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LACE CLASSIFICATION SYSTEM


ꤠRosemary Shepherd 2003 Powerhouse Museum, Sydney ꤠRosemary Shepherd 2003 Powerhouse Museum, Sydney 2 LACE - DEFINITION AND CLASSIFICATION Introduction When I came to the Museum in 1983 most of

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Document on Subject : "LACE CLASSIFICATION SYSTEM"— Transcript:

1 LACE CLASSIFICATION SYSTEM ꤠRose
LACE CLASSIFICATION SYSTEM ꤠRosemary Shepherd 2003 Powerhouse Museum, Sydney ꤠRosemary Shepherd 2003 Powerhouse Museum, Sydney 2 LACE - DEFINITION AND CLASSIFICATION Introduction When I came to the Museum in 1983 most of the lace collection had no documentation bey ond its original brief entry in the stock books. Because there had been so little work done on the lace it seemed an ideal opportunity to give serious thought to its exact nature and provide not only a definition but also a theoretical framework for its do cumentation in the form of a classification system.This seemed both possible and desirable given the discrete nature of the lace collection and the complex and varied techniques it encompassed. Furthermore, a theoretical framework would both simplify and c larify the documentation process. In the museum context a classification system is essentially a

2 tool for understanding a particular su
tool for understanding a particular subject or collecting area. A definition of that subject is needed before decisions can be made about how to classify the objects within it. Everyone thinks they know what lace is, but describing it unambiguously is not so easy. Those who make lace assume that any fabric produced using a lacemaking technique is automatically lace, but such techniques are used in many interes ting contemporary textiles that are too dense to be called lace. On the other hand, those who are not makers invariably have a very fixed idea of lace based on its traditional forms, regardless of the way it is made. The definition of lace as a decorativ e openwork fabric in which the pattern of spaces is as important as the solid areas 1 is not only appropriate for historic and traditional lace, but also takes into account current and future developments in technique and expression. It was written from the point of view of a mak

3 er of lace as well as a lace historian,
er of lace as well as a lace historian, with the expectation that lacemaking will continue to evolve, possibly beyond any techniques we might currently conceive of. Technique 2 was chosen as the primary characteristic of lace for this classification system because the documentation was likely to be of most interest to textile practitioners, students and collectors, and technique would be their most useful starting point. Another reason for selecting technique is that some properties of lace date, style, origin - are debatable, whereas recording what one can see of its structure and other physical properties is not. In fact, quite often it is only possible to make the other decisions after the technical notes are completed. Angharad R ixonÕs 3 recent SEM analysis of fibres in a group of seventeenth century lace was a timely reminder not to speculate or take anything for granted when modern scientific techniques might provide answers.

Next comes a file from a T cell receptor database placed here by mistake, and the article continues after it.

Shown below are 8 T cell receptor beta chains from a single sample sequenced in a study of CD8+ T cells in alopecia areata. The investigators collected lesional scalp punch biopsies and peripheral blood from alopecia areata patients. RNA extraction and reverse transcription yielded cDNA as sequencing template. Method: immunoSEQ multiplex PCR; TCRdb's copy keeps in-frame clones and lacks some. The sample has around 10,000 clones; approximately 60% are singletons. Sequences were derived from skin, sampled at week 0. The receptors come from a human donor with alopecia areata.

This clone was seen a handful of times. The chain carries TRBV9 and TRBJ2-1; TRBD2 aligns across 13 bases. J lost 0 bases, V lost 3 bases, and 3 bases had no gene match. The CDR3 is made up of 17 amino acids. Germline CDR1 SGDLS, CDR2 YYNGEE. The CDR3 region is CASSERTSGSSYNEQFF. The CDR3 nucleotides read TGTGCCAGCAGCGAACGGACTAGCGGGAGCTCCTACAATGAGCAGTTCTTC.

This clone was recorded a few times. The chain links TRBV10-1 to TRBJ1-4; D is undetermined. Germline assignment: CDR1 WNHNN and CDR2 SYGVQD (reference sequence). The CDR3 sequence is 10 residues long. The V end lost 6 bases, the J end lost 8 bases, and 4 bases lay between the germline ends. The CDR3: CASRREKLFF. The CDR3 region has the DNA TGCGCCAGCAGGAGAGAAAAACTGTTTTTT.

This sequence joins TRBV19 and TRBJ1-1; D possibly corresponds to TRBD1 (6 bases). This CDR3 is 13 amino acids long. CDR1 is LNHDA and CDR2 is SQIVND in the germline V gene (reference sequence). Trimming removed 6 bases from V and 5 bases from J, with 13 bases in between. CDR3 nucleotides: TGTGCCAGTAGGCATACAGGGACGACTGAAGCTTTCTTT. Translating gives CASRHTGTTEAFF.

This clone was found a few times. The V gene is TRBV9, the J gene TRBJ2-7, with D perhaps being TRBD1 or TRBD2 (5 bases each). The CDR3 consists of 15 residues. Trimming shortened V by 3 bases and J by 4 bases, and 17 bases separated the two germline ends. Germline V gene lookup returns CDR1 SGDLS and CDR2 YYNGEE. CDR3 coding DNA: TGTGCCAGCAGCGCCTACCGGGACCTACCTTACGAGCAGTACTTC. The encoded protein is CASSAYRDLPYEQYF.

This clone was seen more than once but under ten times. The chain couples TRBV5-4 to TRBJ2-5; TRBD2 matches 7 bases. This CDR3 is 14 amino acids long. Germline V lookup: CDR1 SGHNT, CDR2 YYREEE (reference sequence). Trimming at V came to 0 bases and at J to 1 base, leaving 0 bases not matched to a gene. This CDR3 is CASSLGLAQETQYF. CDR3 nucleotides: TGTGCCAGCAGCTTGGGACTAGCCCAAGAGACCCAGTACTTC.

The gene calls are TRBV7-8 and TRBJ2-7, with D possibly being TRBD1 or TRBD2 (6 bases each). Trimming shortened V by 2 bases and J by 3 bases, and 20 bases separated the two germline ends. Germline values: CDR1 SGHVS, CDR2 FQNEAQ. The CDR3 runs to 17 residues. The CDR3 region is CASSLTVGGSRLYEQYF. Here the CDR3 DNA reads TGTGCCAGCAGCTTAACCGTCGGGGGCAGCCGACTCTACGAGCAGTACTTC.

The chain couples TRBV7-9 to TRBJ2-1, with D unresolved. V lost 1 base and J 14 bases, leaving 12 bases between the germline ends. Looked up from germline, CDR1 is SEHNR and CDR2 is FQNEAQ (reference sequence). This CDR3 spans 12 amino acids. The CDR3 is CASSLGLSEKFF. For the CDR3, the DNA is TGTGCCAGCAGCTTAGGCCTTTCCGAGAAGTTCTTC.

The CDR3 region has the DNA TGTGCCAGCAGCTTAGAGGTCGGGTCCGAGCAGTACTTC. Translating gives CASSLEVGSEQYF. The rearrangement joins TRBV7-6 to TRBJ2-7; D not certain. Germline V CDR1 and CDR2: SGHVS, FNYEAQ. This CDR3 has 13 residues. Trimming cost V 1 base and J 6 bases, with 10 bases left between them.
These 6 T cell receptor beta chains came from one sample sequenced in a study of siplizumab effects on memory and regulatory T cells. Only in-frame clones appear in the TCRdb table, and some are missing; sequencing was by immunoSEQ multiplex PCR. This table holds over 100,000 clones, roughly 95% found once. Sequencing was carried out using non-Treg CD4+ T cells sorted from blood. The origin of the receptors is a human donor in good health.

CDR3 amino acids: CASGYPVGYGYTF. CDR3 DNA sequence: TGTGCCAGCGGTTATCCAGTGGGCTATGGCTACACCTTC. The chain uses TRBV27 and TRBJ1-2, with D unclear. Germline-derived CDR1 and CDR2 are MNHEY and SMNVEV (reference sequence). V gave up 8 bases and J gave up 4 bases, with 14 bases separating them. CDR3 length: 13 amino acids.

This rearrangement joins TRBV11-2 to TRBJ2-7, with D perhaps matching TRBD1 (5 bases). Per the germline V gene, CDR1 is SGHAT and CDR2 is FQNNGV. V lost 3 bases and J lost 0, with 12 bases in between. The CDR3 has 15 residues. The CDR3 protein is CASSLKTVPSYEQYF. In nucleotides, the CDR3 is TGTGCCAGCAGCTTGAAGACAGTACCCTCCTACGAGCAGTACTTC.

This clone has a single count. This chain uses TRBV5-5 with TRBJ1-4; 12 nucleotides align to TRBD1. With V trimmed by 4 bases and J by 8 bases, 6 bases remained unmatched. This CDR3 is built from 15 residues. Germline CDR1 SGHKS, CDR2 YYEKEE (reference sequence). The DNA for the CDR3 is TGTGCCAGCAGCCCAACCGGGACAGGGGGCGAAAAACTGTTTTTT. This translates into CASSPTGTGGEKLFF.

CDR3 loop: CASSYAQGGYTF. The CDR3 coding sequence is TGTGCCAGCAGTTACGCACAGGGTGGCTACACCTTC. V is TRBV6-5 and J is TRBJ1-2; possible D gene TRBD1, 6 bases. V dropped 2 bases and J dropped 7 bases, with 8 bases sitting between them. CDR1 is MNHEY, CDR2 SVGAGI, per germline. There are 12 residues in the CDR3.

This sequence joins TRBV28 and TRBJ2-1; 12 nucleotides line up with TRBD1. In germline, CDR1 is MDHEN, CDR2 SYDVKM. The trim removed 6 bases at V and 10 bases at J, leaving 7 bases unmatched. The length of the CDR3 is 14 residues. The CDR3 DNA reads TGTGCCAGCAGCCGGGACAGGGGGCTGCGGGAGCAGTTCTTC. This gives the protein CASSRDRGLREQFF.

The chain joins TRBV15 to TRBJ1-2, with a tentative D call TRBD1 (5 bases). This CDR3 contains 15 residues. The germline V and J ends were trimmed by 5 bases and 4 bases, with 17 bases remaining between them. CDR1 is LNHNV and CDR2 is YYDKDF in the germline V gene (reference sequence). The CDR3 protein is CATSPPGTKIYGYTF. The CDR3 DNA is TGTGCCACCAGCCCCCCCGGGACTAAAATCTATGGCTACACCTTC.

4 A further advantage of the technique -
A further advantage of the technique - based approach i s that it makes possible comparison with other textile processes, which in turn enables a better appreciation of their development. For example, the square mesh of early lacis is closely related to the 1 One acknowledges that lace would not have reached such sophisticated perfection if the simple techniques from which it developed at the end of the fifteenth century had not been applied to fashio nable dress. However, adding to the definition to reflect this would be limiting, both for collection development and for any discussion about the nature of lace. 2 Technique as it is used here generally reflects both the means of production and the result ing structures. This places this lace classification system between the general textile systems of Irene Emery ⠀ The Primary Structures of Fabrics , Textile Museum, Washington 1980 ) and Annem

5 arie Seiler - Baldinger ⠀ Textiles: a
arie Seiler - Baldinger ⠀ Textiles: a Classification of Techniques, Sm ithsonian Institution, 1994 3 Rixon, Angharad: A fault in the thread? North American Textile Conservation Conference, Conference Preprints, Philadelphia, 2002 ꤠRosemary Shepherd 2003 Powerhouse Museum, Sydney 3 knotting of fishing nets, and the looping process in n eedle lace was, and still is, used for making carry bags and hunting nets in many different cultures. Within each of the major technical groupings the laces are classified according to regional style, and arranged chronologically within that classification so that development of style and techniques is clearly visible. (This is a different approach from that usually employed where the whole spectrum of laces is examined across a particular period in time.) Then within that framework normal cataloguing conve ntions apply. Extensive cross - referencing is possible, and a set of indexing terms is